a function available in most word processing programs which reveals the "hidden" formatting codes that govern how text will be displayed and printed in the document being edited. Microsoft, when it created Word for the Mac OS, in keeping with Apple philosophy at the time, refused to allow such codes to be displayed, arguing that doing so would detract from the WYSIWYG nature of the program. To my knowledge, no one has yet calculated the lost productivity stemming from this single decision, and, as of the year 2000, Microsoft has not moved away from their commitment to keep the codes hidden, and therefore an exciting mystery for users everwhere.

Some would argue that the lack of a "show codes" functions in Word actually cuts down on the amount of time workers spend doing crosswords puzzles, since the nature of the puzzle is similar, as are the headaches that ensue for some users.

There is a fairly straightforward reason why Microsoft Word has no "show codes" feature - the Word file format doesn't have codes (in any meaningful fashion) to reveal. Unlike inline document formats - SGML in all its variants, WordPerfect, XYwrite, Locoscript, View for the BBC Micro, RTF, whatever - where formatting is marked by control characters embedded in the text to indicate a format change at that particular point, the native Word format maintains (simplistically described) a complete version of the text without codes, preceded by a separate binary section containing arbitrarily ordered pointers to variously formatted bits of that text.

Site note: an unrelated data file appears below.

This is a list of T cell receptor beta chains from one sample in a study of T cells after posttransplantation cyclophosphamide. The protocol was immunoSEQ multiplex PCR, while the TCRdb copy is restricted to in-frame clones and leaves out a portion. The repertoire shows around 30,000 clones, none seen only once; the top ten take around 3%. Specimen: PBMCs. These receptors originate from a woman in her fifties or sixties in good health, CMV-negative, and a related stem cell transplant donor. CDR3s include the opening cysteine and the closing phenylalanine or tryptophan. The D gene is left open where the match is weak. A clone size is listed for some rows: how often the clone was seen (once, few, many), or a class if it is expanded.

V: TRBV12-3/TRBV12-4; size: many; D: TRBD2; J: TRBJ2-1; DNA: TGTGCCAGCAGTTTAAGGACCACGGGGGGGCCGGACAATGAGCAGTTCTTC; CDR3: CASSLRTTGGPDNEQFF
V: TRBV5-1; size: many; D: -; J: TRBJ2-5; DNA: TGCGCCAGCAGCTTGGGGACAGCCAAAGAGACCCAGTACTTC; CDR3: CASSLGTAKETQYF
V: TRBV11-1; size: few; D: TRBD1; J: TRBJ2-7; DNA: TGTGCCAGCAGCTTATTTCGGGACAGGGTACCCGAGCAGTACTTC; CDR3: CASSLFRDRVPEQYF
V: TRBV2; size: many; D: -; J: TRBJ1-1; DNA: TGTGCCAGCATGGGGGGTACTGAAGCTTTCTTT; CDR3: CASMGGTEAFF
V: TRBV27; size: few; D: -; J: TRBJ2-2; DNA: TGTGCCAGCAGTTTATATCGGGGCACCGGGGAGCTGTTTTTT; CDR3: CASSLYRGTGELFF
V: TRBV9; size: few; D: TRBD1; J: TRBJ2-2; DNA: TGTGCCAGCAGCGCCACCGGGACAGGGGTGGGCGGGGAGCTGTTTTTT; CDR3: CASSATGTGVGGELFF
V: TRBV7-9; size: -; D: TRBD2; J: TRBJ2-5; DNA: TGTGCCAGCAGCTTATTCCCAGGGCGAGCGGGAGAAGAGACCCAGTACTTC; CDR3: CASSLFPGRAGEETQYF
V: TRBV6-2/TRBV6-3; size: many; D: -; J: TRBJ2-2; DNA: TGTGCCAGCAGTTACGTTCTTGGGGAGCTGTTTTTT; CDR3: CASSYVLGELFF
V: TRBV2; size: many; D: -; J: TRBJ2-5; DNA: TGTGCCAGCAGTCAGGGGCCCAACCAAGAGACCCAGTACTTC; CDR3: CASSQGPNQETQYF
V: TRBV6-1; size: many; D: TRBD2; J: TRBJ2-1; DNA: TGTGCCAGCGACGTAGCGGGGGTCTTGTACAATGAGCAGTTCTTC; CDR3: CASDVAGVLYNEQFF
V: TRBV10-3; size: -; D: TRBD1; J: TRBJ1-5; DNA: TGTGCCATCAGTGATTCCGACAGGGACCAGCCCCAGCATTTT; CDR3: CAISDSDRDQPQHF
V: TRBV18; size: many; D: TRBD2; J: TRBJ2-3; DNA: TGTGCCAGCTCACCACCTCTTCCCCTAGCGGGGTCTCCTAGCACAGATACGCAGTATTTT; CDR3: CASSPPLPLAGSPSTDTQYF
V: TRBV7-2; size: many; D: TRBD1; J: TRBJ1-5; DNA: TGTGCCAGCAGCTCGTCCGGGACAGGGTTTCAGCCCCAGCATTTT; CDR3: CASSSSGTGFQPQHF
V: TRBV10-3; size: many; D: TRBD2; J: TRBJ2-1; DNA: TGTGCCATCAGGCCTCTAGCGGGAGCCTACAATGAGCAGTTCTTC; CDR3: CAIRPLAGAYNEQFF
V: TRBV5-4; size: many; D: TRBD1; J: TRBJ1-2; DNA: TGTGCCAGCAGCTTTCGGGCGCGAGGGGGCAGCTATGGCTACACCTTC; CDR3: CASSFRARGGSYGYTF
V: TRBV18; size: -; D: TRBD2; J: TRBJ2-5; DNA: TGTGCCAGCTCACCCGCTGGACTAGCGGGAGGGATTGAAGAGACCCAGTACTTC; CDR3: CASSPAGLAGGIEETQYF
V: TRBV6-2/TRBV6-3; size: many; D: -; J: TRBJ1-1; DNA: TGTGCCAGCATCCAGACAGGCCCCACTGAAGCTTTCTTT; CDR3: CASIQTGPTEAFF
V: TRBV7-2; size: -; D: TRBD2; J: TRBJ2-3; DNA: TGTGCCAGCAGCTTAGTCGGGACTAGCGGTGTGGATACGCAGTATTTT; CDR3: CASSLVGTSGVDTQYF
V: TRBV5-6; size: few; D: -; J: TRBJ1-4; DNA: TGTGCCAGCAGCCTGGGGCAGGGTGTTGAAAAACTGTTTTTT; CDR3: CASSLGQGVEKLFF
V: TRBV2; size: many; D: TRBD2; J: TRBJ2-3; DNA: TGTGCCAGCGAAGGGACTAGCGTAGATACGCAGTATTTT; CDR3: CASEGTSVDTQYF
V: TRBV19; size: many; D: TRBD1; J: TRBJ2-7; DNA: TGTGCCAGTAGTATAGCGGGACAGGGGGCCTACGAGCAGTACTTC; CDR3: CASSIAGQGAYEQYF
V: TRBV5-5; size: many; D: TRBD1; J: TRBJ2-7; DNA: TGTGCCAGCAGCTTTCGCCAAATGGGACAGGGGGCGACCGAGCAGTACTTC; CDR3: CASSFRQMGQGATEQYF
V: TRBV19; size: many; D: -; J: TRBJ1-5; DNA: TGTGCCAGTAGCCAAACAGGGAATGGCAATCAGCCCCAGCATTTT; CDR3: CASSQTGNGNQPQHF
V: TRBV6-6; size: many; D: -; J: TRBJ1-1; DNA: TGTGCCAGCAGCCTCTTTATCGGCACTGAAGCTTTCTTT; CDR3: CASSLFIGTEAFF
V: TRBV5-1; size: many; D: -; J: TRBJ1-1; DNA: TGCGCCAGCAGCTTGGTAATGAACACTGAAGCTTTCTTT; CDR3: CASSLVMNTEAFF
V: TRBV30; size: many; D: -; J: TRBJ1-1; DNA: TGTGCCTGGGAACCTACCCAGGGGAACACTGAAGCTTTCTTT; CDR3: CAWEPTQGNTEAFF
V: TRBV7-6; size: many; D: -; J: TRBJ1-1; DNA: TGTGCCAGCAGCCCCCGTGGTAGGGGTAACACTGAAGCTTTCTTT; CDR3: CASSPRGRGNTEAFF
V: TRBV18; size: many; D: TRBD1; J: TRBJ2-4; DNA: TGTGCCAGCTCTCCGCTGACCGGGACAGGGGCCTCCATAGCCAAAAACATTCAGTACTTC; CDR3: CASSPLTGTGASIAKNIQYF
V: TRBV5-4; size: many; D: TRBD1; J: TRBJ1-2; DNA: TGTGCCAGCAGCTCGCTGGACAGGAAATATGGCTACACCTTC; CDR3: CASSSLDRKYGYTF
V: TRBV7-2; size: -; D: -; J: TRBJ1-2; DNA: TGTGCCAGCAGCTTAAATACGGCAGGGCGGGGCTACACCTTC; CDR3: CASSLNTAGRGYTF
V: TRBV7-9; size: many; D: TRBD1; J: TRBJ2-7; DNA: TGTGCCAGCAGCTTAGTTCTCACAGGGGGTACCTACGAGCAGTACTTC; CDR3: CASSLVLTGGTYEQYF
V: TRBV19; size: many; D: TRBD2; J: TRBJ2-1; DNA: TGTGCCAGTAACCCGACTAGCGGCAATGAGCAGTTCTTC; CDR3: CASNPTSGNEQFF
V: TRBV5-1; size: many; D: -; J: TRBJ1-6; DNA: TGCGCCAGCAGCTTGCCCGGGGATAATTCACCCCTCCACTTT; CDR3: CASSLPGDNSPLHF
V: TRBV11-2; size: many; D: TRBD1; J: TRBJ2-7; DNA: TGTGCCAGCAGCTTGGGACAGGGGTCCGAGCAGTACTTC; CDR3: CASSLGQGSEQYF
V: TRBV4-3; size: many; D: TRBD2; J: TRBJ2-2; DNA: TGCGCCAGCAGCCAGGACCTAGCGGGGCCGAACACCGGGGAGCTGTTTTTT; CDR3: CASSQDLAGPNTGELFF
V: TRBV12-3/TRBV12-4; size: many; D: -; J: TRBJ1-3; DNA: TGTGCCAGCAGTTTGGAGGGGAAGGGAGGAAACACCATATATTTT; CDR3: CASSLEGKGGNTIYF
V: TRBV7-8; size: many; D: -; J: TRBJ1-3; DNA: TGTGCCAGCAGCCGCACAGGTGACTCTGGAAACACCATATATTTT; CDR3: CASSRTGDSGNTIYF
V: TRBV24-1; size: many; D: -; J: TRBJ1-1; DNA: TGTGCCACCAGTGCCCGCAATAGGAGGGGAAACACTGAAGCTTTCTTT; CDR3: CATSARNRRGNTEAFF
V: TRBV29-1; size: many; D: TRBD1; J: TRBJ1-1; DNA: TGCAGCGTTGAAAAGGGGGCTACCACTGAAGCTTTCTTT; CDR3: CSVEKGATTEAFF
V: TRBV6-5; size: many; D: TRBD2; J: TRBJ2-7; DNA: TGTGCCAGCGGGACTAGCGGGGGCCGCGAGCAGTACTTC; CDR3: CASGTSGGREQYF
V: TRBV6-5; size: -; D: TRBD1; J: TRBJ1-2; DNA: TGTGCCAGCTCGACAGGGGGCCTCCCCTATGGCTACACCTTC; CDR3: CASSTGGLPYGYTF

This is clearly a programming decision for the programmers' benefit, which is not designed to facilitate users' poking around in the innards of the file (you can screw up a Word file completely much more readily than many of the others mentioned); it makes it easier to deal with multiple levels of undo and allows the loathsome "fast save" option (which is a good way of promoting catastrophic data loss) where new bits of the text are just tacked on at the end of the file). Word does have the facility to display non-printing characters - carriage returns, tabs, spaces, soft hyphens and the like - which is reasonably useful - but will not and cannot show an annotated, non-WYSIWYG version of the text with interspersed character/paragraph/page formatting codes. As to whether it's a good programming decision ...

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